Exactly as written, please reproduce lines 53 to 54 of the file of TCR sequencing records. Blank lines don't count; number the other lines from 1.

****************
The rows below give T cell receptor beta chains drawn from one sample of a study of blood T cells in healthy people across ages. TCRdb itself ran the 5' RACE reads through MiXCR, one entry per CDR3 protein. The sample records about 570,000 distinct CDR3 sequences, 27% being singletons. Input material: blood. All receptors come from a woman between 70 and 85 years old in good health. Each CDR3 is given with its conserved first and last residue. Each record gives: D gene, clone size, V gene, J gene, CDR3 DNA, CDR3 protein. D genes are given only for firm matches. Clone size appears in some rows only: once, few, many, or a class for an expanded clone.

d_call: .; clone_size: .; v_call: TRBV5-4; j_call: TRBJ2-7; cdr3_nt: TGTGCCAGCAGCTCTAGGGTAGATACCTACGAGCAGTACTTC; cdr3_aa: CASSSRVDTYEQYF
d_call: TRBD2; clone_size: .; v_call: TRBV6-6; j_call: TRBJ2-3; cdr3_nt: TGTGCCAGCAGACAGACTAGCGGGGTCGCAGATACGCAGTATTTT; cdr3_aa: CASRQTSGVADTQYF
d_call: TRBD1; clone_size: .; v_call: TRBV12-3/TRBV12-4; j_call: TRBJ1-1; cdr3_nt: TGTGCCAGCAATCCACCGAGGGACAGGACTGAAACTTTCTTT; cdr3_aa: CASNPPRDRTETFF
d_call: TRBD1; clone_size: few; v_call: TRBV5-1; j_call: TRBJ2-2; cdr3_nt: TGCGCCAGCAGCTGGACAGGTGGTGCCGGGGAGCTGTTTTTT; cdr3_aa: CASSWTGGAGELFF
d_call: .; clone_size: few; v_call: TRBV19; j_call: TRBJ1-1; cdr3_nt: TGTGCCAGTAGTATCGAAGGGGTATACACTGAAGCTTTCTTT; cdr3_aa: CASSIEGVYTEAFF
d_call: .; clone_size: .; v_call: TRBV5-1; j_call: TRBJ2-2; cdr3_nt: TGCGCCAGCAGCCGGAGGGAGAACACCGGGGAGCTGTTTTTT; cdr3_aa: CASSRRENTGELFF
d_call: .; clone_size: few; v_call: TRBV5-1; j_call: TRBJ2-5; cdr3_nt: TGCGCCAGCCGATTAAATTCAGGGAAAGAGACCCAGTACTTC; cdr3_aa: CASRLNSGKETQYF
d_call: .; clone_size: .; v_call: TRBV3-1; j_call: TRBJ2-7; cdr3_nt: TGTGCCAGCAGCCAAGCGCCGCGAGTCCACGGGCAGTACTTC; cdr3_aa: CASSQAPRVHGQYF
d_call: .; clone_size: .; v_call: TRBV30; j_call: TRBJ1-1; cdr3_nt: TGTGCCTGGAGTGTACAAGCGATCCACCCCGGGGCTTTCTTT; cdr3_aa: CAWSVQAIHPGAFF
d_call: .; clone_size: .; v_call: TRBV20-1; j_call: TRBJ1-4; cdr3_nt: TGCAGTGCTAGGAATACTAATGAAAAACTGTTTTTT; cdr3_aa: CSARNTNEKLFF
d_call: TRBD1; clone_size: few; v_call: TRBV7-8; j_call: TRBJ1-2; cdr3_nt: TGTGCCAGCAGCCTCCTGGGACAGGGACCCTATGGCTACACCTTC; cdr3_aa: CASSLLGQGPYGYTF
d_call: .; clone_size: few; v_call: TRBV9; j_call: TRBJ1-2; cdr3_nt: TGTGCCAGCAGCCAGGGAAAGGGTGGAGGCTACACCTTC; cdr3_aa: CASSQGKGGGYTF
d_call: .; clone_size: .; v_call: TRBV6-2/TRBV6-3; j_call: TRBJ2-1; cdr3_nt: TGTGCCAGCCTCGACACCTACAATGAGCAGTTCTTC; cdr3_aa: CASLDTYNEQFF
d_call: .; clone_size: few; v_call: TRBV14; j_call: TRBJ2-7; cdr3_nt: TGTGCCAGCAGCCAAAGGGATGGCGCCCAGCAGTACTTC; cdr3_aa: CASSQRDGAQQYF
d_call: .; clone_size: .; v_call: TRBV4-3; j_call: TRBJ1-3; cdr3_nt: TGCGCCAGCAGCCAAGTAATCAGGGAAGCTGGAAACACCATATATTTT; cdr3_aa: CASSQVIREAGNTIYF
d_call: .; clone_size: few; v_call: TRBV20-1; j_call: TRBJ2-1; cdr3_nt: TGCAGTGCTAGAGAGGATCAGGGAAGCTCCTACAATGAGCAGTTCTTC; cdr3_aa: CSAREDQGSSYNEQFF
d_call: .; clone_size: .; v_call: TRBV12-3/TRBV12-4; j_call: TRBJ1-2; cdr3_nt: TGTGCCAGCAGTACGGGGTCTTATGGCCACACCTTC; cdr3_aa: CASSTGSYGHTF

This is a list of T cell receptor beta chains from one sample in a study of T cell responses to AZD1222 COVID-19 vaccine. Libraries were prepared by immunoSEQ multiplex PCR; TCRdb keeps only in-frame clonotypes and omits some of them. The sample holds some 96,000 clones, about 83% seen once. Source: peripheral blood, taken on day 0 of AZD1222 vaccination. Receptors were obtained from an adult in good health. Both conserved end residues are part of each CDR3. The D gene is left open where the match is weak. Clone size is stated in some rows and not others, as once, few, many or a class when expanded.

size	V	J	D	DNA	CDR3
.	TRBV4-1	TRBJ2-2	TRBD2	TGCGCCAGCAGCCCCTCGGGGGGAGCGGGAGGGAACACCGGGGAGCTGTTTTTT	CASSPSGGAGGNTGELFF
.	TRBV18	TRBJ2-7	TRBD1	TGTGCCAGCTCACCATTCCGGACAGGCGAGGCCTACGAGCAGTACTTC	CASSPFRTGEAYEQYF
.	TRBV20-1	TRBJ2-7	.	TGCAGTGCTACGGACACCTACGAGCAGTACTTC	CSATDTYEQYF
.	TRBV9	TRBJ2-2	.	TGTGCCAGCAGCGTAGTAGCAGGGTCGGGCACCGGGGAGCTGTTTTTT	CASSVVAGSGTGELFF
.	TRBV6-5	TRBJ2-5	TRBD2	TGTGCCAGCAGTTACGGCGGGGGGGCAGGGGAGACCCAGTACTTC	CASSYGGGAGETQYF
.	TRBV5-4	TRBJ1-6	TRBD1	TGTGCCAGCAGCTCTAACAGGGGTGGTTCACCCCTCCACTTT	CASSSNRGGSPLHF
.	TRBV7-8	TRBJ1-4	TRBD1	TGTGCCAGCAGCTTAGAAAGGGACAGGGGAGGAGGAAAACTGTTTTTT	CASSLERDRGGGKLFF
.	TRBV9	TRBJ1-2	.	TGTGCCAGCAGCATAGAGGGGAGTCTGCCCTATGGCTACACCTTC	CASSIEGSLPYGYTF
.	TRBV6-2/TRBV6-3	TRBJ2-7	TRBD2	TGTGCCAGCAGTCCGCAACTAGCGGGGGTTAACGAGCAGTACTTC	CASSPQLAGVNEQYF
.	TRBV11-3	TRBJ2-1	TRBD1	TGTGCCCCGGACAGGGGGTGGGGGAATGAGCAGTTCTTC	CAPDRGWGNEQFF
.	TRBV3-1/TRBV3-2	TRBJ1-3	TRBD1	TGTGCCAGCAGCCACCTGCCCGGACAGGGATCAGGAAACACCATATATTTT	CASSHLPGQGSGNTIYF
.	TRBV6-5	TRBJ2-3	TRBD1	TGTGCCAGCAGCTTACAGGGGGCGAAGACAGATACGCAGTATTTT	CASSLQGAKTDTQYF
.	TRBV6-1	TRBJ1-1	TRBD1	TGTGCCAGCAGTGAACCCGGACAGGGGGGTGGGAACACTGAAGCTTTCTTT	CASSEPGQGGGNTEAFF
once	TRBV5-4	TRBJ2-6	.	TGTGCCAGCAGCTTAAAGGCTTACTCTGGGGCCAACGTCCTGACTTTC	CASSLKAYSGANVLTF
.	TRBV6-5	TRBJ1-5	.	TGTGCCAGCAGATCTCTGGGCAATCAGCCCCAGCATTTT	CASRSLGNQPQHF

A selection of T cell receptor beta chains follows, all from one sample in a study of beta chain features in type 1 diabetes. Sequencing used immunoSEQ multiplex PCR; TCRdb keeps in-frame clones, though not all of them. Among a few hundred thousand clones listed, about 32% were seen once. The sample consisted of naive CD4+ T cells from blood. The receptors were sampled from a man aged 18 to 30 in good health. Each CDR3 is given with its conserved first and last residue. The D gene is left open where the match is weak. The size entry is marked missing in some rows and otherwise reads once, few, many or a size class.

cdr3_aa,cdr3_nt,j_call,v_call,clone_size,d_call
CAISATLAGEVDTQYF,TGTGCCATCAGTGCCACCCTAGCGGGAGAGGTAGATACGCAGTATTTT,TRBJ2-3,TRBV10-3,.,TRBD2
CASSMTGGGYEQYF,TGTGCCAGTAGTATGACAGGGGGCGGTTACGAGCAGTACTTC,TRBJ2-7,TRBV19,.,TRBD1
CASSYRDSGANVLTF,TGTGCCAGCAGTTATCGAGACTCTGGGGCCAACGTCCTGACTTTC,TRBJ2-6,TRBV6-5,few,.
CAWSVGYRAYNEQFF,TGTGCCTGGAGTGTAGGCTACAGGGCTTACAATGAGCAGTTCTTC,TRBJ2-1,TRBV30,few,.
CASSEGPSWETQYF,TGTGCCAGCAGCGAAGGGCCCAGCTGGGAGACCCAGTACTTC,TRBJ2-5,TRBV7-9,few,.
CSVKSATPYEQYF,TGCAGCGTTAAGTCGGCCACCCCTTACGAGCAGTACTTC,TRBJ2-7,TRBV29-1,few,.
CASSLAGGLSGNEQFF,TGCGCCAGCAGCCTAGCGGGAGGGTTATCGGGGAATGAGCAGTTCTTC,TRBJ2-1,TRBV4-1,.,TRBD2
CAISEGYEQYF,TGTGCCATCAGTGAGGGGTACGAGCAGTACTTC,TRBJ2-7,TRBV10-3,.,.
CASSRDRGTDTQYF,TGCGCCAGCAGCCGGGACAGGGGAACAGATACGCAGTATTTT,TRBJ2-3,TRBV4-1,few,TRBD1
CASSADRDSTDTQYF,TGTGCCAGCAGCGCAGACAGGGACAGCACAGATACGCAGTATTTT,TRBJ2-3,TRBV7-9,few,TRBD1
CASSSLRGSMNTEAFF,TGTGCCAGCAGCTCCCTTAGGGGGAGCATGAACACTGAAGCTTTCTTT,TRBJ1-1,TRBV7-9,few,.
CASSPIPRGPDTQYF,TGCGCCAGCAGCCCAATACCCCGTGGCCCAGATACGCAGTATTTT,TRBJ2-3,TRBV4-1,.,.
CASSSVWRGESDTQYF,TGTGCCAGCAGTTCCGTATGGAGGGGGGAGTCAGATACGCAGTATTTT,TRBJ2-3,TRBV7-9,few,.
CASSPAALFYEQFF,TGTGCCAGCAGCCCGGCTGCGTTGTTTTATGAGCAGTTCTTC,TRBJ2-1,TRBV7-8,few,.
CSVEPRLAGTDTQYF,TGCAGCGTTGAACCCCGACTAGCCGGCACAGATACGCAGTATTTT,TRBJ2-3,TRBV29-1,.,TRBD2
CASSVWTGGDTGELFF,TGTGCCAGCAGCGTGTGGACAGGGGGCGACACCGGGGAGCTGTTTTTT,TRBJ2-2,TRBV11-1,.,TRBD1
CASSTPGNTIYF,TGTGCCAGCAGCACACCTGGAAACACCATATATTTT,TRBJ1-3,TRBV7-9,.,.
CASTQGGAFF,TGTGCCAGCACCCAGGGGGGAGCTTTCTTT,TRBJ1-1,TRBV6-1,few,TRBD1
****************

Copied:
CASSVWTGGDTGELFF,TGTGCCAGCAGCGTGTGGACAGGGGGCGACACCGGGGAGCTGTTTTTT,TRBJ2-2,TRBV11-1,.,TRBD1
CASSTPGNTIYF,TGTGCCAGCAGCACACCTGGAAACACCATATATTTT,TRBJ1-3,TRBV7-9,.,.